Vulture (Accipitridae) poisonings are a concern in South Africa, with hundreds of birds dying annually. Although some of these poisonings are accidental, there has been an increase in the number of intentional baiting of poached rhinoceros (Rhinocerotidae) and elephant (Elephantidae) carcasses to kill vultures that alert officials to poaching sites by circling overhead. The primary chemicals implicated are the organophosphorous and carbamate compounds. Although most poisoning events can be identified by dead vultures surrounding the scavenged carcass, weak birds are occasionally found and brought to rehabilitation centers for treatment. The treating veterinarian needs to make an informed decision on the cause of illness or poisoning prior to treatment. We established the reference interval for serum and plasma cholinesterase activity in the Cape Griffon Vulture (Gyps coprotheres) as 591.58–1,528.26 U/L, providing a clinical assay for determining potential exposure to cholinesterase-depressing pesticides. Both manual and automated samplers were used with the butyrylthiocholine method. Species reference intervals for both serum and plasma cholinesterase showed good correlation and manual and automated measurements yielded similar results.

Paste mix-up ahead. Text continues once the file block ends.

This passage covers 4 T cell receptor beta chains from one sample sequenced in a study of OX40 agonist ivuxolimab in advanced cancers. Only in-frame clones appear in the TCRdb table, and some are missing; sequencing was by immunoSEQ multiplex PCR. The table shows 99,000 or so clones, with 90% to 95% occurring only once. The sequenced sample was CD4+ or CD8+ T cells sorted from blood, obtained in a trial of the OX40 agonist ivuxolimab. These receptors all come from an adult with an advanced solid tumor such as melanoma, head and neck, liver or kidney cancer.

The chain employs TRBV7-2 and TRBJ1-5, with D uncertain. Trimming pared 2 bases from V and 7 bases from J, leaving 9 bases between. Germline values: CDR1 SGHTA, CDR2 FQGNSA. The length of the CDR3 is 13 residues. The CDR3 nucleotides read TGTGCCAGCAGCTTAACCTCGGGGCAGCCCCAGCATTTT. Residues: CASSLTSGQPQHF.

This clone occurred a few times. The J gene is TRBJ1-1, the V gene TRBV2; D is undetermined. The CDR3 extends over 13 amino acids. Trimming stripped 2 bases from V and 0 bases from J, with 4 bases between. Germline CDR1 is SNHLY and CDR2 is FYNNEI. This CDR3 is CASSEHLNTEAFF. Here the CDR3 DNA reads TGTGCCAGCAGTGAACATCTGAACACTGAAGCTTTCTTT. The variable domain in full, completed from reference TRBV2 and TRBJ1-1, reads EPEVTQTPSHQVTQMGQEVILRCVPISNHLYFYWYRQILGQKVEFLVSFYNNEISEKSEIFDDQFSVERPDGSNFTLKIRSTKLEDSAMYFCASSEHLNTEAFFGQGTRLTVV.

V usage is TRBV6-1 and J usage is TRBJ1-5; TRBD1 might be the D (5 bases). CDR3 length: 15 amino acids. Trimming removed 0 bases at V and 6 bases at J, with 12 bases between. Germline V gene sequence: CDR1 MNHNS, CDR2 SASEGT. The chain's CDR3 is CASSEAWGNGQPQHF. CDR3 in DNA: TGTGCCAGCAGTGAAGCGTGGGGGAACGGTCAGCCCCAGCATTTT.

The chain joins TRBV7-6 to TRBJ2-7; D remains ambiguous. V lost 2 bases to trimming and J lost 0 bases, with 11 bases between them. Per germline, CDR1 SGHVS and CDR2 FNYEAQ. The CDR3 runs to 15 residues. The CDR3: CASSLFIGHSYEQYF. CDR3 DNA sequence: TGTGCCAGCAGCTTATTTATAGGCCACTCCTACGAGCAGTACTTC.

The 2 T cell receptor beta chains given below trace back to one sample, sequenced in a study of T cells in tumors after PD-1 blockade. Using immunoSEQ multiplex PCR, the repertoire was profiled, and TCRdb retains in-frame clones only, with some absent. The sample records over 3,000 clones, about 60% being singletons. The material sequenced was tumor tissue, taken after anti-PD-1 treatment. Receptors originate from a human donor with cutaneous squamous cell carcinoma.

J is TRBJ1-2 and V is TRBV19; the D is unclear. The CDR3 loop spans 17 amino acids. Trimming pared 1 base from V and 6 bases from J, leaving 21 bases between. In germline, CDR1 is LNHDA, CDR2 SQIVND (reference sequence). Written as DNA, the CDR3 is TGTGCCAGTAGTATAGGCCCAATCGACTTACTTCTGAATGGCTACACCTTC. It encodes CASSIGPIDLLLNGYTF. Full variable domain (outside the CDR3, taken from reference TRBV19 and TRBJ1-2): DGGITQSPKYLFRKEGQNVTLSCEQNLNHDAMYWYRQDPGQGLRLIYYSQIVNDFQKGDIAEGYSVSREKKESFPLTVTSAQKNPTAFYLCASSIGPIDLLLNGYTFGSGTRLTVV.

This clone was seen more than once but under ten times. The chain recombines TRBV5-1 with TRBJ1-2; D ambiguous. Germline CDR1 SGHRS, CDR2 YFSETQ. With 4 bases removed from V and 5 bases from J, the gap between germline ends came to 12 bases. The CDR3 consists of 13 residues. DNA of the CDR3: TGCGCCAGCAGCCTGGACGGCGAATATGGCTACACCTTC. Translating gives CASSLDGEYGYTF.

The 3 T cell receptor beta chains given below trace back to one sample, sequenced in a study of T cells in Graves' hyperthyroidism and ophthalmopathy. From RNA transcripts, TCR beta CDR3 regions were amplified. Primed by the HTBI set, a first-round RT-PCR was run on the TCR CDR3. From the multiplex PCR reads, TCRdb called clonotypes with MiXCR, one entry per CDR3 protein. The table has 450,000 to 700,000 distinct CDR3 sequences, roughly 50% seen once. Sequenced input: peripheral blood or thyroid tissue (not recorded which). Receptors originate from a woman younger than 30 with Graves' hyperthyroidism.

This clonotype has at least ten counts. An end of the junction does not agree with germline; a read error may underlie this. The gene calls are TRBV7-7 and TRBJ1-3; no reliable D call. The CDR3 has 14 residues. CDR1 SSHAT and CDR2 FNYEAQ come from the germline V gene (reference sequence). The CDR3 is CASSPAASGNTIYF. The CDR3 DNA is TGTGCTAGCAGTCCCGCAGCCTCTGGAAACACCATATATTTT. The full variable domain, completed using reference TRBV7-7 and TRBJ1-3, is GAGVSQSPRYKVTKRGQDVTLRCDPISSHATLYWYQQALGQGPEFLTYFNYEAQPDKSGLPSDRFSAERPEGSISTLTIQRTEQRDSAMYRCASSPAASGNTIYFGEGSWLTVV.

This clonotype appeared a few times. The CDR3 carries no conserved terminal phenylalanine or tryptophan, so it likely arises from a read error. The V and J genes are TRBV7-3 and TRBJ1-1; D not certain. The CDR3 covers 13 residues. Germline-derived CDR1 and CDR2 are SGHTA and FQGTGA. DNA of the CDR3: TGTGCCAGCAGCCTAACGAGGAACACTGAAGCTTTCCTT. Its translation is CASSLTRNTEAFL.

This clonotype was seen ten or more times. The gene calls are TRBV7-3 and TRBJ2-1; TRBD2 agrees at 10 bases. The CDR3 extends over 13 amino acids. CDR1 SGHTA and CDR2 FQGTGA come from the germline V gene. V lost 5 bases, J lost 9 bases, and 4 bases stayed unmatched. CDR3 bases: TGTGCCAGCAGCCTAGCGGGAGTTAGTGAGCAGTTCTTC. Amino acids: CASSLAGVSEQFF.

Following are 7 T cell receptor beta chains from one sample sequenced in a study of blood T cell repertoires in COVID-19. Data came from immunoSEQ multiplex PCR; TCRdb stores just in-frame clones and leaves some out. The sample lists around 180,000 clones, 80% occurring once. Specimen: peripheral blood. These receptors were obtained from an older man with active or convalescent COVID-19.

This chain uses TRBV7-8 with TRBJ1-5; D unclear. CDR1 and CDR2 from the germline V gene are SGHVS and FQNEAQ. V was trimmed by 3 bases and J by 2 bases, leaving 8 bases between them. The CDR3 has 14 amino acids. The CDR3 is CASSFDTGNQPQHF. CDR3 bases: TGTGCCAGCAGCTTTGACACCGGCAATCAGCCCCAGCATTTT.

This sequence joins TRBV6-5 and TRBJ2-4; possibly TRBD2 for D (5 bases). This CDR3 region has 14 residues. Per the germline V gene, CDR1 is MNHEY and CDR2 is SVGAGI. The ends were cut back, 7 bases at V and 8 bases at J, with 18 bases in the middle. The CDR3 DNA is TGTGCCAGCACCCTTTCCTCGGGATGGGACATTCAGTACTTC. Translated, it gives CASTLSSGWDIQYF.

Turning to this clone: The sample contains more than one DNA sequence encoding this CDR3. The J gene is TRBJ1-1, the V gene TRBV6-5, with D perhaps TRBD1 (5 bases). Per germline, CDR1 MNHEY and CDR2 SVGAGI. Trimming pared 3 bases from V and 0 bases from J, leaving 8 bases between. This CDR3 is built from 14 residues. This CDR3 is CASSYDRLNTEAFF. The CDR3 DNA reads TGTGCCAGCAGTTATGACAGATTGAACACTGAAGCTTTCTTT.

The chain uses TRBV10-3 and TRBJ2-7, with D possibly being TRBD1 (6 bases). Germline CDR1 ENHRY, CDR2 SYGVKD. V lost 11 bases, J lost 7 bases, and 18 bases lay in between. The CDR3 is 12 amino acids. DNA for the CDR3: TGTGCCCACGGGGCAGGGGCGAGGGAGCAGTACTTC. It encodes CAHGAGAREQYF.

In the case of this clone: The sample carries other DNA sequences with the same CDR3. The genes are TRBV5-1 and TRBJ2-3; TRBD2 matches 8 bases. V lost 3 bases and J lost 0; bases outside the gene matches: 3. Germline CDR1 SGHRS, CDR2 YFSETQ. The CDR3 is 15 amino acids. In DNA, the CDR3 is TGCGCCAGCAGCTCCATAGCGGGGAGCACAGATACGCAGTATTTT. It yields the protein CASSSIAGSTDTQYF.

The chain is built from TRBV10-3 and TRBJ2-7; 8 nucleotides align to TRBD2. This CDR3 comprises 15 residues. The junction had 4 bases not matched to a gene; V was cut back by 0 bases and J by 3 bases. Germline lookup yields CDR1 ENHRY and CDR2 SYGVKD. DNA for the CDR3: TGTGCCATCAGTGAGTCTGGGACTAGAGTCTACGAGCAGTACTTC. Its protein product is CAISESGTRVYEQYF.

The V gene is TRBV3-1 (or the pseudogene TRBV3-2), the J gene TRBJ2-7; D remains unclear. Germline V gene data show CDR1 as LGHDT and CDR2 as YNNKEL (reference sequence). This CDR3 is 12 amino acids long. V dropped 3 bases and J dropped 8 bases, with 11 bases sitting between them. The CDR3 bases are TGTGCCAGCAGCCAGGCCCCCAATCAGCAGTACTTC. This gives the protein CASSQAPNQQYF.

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Vol. 52 • No. 2